October 1, 2009
Microphonic Records No #
Striking sounds can result from a combination of a sprain and serendipity. At least that’s the genesis of this uncommon musical salute to post-Second World War film noir. Featuring eight distinctive compositions given an unusual post-modern Cool Jazz lilt, Narrow Margin also reveals a hitherto unknown side of guitarist Andrew Green.
A veteran New York-based musician who has played with everyone from pianist Joanne Brackeen to drummer Matt Wilson as well as authoring three best-selling guitar instruction books, Green’s change to show off his superior composing and arranging chops literally came about by accident; in 2006 he sprained his wrists and couldn’t play for 10 weeks. Spending his time viewing hard-boiled film classics during this hiatus, Green decided to compose themes which reflect that atmospheric genre, yet reinterpret its textures using his knowledge of more contemporary jazz and rock.
That’s more contemporary, not contemporary, since the guitarist and his top-flight sidemen avoid any nods to contemporary pop/jazz. With arrangements designed to make the sextet sound bigger than it is, the group also stays clear of anything remotely atonal, while still creating high-class sounds that would impress any committed jazzer. High standards are no surprise, since Green’s associates are some of New York most accomplished and in demand younger players. Trumpeter Russ Johnson for instance works with bassist Michael Bates; drummer Mark Ferber plays with pianist James Carney; and bassist John Hebert has backed pianist Uri Caine and trombonist Joe Fiedler.
While the bassist sticks to time-keeping throughout, Ferber has a chance to expose his ruffs drags and other percussion decorations. Furthermore many of the compositions are designed to showcase one or another of the players. At points Johnston’s grace notes and burnished triplets get proper workouts, at times shaded and stalked by Green’s ringing guitar vamps or sympathetic comping. Other pieces match slurred note bursts from the guitarist with muted capillary burrs from trombonist JC Sanford. Still others launch a series of chiming guitar that meet up with tenor saxophonist Bill McHenry’s honking and hocketing flutter-tonguing.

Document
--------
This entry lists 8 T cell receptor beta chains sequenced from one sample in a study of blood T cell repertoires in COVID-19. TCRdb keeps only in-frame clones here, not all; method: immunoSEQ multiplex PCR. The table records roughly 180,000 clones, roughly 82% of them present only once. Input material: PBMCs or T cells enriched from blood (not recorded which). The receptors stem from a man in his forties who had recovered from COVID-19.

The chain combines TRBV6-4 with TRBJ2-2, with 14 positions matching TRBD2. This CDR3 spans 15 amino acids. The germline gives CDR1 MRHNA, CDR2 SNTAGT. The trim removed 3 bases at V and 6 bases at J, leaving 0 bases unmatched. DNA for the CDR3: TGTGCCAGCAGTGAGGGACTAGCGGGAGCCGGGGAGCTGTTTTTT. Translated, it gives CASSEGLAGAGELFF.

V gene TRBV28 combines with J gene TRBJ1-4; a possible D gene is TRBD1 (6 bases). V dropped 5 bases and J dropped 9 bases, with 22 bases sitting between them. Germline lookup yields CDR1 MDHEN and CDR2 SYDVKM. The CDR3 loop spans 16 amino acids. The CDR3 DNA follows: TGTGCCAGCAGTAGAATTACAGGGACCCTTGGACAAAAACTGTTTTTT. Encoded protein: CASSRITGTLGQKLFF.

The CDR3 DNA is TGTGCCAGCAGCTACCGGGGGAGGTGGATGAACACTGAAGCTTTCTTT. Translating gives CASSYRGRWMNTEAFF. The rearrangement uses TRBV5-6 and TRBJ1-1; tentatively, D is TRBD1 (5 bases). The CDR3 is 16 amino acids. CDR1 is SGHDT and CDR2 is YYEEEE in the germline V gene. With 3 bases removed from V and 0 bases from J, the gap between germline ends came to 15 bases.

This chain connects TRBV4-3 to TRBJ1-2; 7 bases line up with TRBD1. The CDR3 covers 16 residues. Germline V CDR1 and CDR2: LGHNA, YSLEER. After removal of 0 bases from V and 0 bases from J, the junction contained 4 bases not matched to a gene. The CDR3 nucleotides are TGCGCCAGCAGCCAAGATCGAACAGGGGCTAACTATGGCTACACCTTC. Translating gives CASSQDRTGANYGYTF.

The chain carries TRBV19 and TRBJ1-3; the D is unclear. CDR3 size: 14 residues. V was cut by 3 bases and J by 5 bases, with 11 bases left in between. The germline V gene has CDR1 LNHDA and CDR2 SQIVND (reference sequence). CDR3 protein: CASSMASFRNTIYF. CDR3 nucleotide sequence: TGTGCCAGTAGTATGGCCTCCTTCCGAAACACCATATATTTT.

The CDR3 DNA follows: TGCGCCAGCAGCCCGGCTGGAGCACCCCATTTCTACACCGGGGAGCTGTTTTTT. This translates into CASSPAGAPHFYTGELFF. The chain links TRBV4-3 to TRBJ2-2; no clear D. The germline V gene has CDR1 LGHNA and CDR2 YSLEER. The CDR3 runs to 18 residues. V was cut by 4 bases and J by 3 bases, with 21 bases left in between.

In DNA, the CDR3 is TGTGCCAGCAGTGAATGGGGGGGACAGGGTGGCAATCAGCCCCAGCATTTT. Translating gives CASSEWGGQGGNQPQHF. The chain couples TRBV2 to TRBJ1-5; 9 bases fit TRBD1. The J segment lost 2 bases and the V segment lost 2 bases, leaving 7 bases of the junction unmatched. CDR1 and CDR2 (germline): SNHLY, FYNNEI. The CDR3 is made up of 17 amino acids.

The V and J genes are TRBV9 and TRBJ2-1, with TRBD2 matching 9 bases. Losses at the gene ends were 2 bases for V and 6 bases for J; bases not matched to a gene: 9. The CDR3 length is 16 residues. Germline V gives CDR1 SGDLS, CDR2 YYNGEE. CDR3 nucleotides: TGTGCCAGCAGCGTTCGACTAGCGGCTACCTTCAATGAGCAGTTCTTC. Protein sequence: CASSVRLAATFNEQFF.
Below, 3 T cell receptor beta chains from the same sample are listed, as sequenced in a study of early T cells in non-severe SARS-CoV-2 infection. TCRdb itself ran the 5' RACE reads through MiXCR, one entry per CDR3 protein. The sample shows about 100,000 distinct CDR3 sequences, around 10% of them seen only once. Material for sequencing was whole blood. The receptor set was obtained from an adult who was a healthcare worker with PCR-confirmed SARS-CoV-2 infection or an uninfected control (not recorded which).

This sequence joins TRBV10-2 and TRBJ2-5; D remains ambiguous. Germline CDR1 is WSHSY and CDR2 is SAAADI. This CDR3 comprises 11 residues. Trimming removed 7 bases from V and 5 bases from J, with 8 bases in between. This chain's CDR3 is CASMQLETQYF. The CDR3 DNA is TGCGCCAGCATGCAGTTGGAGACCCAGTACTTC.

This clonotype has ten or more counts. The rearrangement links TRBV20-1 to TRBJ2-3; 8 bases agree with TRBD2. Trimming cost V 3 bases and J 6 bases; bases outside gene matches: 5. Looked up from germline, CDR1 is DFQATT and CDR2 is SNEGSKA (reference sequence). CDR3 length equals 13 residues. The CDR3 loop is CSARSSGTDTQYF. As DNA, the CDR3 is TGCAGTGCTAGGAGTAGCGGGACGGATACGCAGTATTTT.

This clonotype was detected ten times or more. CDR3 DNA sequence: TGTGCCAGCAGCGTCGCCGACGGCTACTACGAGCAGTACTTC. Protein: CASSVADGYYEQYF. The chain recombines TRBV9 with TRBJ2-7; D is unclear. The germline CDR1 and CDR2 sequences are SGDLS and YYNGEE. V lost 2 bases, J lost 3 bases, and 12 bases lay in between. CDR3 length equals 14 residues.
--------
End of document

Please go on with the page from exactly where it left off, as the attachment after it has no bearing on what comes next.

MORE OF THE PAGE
“Black Roses,” co-written by co-producer, trumpeter John McNeil – who records in a similar updated retro-Cool style – is probably the CD’s most characteristic piece. Building on sharp guitar licks and band pedal point with the trumpet part portraying a nostalgic timbre, Green’s rasgueado fills provide the proper backing to showcase mellow Sanford riffs and quivering saxophone vibrations. Before the harmonized horns take the melody out, the guitarist’s frenetic chording reintroduce the head and Johnson recaps a variant of his initial solo.
A stylized series of pristine mid-length compositions – as most film noirs were shorter features – Narrow Margin makes its point skillfully without adding superficial fills or the recording studio equivalent of CGI-film effects. One hopes that Green doesn’t become accident-prone, but on the evidence here, his composing and arranging dexterity are at least as impressive – if not more so – as his guitar playing. He should do more.
— Ken Waxman
Track Listing: 1. .45 Auto 2. Midnight Novelette 3. Miro 4. Narrow Margin Taxi Driver 5. Totally Joe 6. Short Cut 7. Black Roses 8. Honeymoon in Ipswich
Personnel: Russ Johnson (trumpet); JC Sanford (trombone); Bill McHenry (tenor saxophone); Andrew Green (guitar); John Hebert (bass) and Mark Ferber (drums)